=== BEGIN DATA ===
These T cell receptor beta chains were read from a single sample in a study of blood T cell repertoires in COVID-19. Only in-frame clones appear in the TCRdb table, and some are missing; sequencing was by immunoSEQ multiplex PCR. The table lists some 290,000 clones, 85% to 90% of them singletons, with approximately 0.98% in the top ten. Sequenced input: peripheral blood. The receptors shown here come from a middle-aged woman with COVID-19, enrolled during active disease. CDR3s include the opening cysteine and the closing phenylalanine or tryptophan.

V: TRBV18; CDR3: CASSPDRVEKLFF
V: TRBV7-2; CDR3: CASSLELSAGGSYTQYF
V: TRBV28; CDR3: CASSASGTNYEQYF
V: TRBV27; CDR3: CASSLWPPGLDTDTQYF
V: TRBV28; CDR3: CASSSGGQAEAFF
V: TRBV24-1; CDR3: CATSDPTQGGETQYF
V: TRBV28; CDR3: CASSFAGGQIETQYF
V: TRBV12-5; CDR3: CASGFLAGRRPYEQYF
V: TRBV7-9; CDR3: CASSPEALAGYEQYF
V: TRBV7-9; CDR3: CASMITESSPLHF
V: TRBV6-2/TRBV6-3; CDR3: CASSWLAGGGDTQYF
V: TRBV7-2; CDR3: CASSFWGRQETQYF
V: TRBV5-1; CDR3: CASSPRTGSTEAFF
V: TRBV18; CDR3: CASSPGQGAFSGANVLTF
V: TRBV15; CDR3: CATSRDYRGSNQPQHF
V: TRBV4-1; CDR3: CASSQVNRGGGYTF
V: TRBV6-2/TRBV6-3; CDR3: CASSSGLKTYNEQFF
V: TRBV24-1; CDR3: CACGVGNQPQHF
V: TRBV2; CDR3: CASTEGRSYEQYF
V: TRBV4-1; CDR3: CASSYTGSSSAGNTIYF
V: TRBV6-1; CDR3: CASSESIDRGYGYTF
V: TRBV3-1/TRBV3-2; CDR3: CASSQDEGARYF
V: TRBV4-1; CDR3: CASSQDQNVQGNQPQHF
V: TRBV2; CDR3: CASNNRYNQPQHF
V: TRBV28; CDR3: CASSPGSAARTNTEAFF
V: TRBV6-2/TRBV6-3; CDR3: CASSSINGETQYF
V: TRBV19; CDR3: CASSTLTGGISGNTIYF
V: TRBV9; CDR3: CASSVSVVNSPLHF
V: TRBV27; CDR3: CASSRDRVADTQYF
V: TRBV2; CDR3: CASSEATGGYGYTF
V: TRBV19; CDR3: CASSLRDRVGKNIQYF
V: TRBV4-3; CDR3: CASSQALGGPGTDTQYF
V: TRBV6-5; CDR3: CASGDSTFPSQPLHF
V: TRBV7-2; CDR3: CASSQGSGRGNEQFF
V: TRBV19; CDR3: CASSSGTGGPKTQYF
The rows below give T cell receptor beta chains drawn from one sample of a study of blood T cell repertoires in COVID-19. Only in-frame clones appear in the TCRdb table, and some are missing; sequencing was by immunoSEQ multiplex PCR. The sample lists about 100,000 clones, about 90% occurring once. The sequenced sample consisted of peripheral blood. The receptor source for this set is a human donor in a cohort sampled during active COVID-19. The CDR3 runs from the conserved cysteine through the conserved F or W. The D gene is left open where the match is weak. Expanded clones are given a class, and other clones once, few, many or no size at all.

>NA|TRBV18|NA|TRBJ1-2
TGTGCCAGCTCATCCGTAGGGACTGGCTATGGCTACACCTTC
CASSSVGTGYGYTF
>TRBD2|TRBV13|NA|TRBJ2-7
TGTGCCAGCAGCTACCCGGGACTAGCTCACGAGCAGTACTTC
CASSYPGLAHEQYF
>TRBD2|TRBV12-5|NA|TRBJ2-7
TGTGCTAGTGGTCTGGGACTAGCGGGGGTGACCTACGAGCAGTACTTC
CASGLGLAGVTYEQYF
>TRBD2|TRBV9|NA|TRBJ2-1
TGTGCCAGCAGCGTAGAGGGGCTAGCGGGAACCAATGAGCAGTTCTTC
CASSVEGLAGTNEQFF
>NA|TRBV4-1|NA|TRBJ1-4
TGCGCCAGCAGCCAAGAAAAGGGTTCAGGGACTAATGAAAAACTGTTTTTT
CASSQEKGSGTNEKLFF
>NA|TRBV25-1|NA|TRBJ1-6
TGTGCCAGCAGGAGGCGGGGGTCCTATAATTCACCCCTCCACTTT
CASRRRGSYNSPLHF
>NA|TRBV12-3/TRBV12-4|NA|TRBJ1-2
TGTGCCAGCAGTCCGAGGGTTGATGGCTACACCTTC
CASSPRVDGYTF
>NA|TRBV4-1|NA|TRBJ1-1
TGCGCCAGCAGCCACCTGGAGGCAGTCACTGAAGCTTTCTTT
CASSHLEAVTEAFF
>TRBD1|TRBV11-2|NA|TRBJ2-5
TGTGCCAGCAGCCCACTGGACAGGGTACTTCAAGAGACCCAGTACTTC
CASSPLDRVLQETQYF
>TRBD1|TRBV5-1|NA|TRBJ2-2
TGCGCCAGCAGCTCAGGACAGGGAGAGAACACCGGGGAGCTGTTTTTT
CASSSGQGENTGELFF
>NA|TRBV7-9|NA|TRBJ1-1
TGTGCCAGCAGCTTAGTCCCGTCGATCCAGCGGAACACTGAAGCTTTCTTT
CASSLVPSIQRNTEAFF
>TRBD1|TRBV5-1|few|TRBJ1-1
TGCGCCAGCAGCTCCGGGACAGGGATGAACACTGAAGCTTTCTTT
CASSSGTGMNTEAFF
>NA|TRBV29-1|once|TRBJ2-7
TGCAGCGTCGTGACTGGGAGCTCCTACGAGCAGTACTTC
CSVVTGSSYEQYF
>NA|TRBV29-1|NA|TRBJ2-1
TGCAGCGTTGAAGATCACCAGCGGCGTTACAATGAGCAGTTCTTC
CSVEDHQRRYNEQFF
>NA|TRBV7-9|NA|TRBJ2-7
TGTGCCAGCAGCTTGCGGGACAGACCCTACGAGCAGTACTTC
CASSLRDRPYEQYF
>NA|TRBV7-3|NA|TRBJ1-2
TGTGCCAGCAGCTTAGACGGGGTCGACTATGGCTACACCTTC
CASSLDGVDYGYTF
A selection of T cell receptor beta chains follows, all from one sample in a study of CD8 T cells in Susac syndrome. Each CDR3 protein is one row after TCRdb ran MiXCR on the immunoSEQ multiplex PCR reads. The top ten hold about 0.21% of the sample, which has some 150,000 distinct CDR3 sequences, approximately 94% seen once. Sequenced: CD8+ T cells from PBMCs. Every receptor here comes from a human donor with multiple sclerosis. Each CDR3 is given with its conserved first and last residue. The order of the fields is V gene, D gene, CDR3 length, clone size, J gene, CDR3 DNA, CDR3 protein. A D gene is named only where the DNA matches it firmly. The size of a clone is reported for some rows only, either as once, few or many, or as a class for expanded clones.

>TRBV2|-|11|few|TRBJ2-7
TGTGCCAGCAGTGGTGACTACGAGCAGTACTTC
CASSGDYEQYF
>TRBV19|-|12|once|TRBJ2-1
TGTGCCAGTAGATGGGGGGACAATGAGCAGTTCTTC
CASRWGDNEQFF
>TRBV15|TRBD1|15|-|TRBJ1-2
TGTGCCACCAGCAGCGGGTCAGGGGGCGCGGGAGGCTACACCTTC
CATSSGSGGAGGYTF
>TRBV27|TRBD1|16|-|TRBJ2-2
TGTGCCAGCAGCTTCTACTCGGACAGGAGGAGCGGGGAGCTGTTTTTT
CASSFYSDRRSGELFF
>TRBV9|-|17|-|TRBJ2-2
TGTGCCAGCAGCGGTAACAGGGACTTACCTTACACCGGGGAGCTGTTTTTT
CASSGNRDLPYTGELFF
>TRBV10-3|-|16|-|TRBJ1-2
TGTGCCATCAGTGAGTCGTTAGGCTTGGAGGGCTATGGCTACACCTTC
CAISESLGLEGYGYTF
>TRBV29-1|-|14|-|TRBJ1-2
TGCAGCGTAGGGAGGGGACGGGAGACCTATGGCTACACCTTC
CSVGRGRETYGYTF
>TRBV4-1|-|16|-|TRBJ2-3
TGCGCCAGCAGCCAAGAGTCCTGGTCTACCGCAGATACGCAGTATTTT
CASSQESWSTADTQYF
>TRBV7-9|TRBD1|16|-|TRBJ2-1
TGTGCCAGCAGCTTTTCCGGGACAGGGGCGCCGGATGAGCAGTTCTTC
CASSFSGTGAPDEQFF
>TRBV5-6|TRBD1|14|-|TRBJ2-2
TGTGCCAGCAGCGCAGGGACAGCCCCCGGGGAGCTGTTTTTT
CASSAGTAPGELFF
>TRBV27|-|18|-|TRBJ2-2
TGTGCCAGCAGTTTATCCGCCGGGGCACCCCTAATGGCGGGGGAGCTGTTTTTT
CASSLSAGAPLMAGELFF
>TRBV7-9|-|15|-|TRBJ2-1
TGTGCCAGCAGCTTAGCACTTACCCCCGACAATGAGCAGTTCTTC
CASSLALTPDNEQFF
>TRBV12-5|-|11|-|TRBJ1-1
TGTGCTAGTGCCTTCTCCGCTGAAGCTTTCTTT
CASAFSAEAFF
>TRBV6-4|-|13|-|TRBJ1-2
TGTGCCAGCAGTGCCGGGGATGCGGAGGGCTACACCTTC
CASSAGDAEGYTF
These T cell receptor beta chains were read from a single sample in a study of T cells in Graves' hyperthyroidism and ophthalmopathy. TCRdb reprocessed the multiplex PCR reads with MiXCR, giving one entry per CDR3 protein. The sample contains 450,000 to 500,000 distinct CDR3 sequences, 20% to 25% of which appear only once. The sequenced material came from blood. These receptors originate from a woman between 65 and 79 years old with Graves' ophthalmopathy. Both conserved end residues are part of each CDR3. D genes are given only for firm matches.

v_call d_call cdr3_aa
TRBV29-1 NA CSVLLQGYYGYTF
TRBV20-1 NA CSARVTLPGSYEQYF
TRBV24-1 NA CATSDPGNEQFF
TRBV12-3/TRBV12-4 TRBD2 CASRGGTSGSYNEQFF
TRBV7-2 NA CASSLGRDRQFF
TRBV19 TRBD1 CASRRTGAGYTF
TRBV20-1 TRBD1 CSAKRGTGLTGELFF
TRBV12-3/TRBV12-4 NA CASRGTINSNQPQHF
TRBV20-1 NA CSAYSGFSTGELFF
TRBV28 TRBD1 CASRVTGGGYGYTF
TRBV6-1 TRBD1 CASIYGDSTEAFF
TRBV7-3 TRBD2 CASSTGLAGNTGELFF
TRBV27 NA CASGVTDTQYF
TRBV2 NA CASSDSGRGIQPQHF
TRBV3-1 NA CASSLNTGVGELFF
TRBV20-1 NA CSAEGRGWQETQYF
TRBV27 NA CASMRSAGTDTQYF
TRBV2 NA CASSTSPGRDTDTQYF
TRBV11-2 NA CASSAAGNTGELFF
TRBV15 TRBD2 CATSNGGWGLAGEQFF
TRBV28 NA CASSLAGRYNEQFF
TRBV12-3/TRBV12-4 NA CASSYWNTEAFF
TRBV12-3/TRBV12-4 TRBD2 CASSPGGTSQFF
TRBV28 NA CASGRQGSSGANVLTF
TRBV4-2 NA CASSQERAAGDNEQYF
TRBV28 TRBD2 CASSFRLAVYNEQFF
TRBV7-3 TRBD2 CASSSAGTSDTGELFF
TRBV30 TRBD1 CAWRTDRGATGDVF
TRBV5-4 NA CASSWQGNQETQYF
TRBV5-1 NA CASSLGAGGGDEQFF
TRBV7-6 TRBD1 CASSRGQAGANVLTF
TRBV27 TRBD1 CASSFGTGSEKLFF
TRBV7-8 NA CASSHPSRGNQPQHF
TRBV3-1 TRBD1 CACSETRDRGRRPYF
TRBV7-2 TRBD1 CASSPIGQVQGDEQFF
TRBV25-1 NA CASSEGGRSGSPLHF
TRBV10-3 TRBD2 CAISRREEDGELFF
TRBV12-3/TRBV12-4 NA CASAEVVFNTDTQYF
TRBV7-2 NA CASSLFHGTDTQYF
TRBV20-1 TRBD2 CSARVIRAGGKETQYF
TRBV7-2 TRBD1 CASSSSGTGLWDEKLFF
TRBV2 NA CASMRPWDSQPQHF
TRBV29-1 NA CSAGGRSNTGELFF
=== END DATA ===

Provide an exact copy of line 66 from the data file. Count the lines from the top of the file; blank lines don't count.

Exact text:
TGCGCCAGCAGCTCAGGACAGGGAGAGAACACCGGGGAGCTGTTTTTT